In cirrhotic patients with severe coagulopathy, one RCT demonstrated greatly decreased use of blood products when using a TEG-guided transfusion strategy prior to invasive procedures compared to the standard of care, without an increase in bleeding events (35), in an echo of aforementioned findings from the cardiac surgery setting.
In sepsis, viscoelastic testing identifies alterations in the coagulation system that contribute to organ system dysfunction (36). An observational study by Brenner et al. (37) showed that septic patients with disseminated intravascular coagulation (DIC) have hypocoagulable profiles, whereas septic patients without DIC have hypercoagulable profiles. The authors suggest that thromboelastometry could be used as an early diagnostic test for identification of septic patients at high risk of developing DIC. A cohort study by Adamzik et al. (38) suggests that thromboelastometry may predict 30-day survival better than validated scoring systems, such as the Simplified Acute Physiology Score II and the Sequential Organ Failure Assessment. A study by Ostrowski et al. (39) echoed the prognostic power of thromboelastometry in sepsis by showing that a hypocoagulable MA independently predicted 28-day mortality. Viscoelastic testing thus has the potential to aid in the early diagnosis of sepsis and to risk stratify septic patients.
Obstetric hemorrhage poses a unique resuscitative challenge. Karlsson et al. (40) suggested that TEG may improve hemostasis when estimated blood loss is greater than two liters in maternal obstetric hemorrhage due to rapidity of results. A prospective observational study by Collins et al. (41) found FIBTEM to be an independent predictor for progression to obstetric hemorrhage greater than 2,500 cc. Although it deserves further investigation, there is not currently enough evidence to substantiate an evidence-based recommendation for the use of viscoelastic testing to guide the management of obstetric hemorrhage (42).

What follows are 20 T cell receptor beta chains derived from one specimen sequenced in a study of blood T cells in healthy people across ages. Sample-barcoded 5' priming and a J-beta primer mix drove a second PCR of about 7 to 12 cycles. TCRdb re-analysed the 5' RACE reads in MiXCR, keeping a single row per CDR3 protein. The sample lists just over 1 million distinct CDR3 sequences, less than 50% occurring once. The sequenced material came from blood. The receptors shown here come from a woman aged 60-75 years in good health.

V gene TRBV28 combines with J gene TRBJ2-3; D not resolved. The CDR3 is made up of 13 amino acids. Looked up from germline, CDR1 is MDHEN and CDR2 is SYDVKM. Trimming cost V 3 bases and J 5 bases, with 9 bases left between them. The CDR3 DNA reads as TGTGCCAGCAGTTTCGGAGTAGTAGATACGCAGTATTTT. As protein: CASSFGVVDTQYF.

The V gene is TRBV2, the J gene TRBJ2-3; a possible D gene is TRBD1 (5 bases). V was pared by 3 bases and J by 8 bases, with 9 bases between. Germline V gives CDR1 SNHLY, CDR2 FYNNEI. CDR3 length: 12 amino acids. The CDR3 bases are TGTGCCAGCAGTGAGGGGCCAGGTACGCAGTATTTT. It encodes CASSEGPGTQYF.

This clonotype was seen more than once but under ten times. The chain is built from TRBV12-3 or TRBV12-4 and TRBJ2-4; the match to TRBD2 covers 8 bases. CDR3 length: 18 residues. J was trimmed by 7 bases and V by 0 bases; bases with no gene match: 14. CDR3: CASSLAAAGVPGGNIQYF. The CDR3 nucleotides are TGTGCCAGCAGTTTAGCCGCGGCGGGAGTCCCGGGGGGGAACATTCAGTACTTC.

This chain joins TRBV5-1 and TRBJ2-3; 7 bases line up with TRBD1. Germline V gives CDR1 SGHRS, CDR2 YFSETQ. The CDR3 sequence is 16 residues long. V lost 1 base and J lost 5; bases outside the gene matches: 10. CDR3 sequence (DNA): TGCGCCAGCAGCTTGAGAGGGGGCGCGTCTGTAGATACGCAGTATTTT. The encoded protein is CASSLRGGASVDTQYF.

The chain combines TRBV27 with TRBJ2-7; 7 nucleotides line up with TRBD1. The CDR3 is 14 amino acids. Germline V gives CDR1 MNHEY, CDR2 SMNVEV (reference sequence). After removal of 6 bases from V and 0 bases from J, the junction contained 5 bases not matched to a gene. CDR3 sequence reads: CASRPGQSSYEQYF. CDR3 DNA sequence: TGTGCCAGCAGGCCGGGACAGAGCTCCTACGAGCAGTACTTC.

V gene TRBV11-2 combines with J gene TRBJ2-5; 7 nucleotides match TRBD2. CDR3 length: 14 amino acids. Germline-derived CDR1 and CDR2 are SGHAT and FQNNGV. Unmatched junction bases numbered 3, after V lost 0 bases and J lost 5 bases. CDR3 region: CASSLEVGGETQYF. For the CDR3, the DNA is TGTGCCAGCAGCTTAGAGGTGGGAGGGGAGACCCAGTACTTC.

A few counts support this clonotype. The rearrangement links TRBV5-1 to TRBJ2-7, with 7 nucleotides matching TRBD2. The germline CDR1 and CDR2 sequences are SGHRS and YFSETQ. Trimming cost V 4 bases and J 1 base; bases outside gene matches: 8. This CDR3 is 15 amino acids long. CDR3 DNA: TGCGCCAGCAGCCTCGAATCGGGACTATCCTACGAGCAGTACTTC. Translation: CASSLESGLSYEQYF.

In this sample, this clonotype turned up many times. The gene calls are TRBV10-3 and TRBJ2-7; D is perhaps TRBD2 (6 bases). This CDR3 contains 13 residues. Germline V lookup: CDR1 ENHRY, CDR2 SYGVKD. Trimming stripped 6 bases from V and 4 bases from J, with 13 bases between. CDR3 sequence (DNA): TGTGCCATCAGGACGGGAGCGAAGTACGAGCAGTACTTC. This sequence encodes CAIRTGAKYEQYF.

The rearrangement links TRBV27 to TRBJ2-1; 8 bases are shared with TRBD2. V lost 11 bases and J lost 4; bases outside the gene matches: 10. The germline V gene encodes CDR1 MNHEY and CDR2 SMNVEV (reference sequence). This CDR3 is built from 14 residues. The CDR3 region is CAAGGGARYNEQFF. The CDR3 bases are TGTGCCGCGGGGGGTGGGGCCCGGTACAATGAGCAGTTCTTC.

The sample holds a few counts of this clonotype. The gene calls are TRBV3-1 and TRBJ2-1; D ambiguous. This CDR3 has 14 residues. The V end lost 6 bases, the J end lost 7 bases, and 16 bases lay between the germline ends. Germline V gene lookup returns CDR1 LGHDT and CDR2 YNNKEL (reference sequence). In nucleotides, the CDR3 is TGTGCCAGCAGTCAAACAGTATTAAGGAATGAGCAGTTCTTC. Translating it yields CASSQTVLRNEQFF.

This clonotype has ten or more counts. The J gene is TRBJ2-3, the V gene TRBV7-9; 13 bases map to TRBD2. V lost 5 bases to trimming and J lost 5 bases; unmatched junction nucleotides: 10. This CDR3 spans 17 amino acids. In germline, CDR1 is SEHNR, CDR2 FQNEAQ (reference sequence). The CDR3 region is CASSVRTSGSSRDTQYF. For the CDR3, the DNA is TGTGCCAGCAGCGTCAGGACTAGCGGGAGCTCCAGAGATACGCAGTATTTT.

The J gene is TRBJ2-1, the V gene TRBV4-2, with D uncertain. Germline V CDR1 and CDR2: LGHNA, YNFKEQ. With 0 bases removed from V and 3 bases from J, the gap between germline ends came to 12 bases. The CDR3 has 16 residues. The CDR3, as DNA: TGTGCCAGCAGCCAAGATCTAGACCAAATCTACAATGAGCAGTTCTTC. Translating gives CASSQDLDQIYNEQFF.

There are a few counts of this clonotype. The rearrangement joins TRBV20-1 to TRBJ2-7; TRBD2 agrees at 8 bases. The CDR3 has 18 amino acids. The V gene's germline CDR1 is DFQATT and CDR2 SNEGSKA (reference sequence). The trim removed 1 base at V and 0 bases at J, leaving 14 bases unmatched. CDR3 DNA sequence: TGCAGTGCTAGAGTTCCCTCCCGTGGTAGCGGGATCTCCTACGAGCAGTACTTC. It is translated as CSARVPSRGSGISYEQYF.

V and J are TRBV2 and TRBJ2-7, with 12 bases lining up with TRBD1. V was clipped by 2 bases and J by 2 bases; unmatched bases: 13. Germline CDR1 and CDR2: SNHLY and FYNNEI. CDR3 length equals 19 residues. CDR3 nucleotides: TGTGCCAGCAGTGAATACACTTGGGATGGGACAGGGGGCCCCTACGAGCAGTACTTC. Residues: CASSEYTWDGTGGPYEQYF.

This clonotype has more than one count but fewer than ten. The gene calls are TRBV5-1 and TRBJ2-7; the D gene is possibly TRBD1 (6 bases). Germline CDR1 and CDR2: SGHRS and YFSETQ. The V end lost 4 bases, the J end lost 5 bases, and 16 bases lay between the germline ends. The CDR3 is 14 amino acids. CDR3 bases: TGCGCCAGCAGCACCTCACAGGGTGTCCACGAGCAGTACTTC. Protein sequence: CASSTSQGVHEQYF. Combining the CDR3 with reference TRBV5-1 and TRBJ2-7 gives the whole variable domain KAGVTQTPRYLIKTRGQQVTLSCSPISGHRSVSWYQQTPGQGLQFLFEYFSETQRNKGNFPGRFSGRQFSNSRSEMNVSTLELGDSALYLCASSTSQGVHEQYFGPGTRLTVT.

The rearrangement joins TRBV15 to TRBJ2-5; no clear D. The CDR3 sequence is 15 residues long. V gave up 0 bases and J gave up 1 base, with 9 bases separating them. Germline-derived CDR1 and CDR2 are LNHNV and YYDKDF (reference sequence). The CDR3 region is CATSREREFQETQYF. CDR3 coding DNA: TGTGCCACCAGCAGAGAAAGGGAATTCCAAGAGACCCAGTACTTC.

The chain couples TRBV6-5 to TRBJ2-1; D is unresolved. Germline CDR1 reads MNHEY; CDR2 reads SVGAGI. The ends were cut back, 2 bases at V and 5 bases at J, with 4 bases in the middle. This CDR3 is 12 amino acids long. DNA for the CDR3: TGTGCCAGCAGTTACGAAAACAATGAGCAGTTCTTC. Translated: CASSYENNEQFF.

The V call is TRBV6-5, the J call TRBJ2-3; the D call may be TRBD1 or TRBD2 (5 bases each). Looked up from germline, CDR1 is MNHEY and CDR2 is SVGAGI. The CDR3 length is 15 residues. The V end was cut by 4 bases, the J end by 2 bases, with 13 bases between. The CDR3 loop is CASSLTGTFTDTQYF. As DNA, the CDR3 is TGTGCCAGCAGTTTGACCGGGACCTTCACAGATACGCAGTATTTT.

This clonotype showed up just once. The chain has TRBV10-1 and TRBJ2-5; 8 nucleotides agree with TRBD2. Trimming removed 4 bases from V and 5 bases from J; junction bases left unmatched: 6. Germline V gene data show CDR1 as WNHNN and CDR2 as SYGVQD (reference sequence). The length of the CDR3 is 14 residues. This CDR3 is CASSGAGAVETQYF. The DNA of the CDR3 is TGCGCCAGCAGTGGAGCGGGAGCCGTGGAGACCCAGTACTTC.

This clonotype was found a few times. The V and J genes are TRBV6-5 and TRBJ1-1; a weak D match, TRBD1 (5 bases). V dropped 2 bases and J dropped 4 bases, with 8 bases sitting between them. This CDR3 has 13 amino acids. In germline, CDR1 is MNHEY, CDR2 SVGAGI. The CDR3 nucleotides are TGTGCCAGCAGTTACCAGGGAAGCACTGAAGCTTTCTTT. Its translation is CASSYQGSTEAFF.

Hypercoagulable states offer yet another opportunity to utilize viscoelastic testing. Post-surgical patients at risk for thromboembolic events may benefit from pre-operative viscoelastic testing for risk stratification. In a prospective, observational study, Rafiq et al. (43) found that hypercoagulability identified by TEG prior to coronary artery bypass grafting correlated with a higher risk for a combination of thromboembolic complications and death after surgery. Similarly, Hincker et al. (44) also showed that pre-operative ROTEM may detect patients at increased risk for postoperative thromboembolic complications after major non-cardiac surgery. The relationship between hypercoagulability and thromboembolic events in other patient populations, such as oncologic patients and trauma patients, is less clear (45,46).
Direct oral anticoagulants (DOACs), also previously referred to as novel oral anticoagulants (NOACs), are a group of anticoagulants which directly inhibit factor Xa (rivaroxaban, apixaban, edoxaban), or inhibit thrombin (dabigatran). These agents are used increasingly for long-term anticoagulation to treat or prevent deep venous thromboses, pulmonary emboli, or for stroke prophylaxis in atrial fibrillation (47). In acute bleeding events in the presence of these agents, viscoelastic testing has been used to aid the diagnosis of coagulopathy. At least two studies have linked dabigatran to abnormalities on ROTEM, including prolonged EXTEM-CT, decreased A10, and decreased FIBTEM (48,49). Additionally, ROTEM EXTEM has been used as an adjunctive test to monitor the effect of dabigatran reversal agent idarucizumab in pigs (50). EXTEM-CT can also be prolonged by therapeutic serum levels of the factor Xa inhibitors rivaroxaban (49) and apixaban (51). INTEM-CT may also be prolonged by rivaroxaban and apixaban, but this was inconsistently shown in an in vitro study (51). Viscoelastic tests are promising in the setting of acute bleeding from DOACs, given their speed of results compared to conventional coagulation tests, but their role is yet to be fully clarified in larger clinical trials.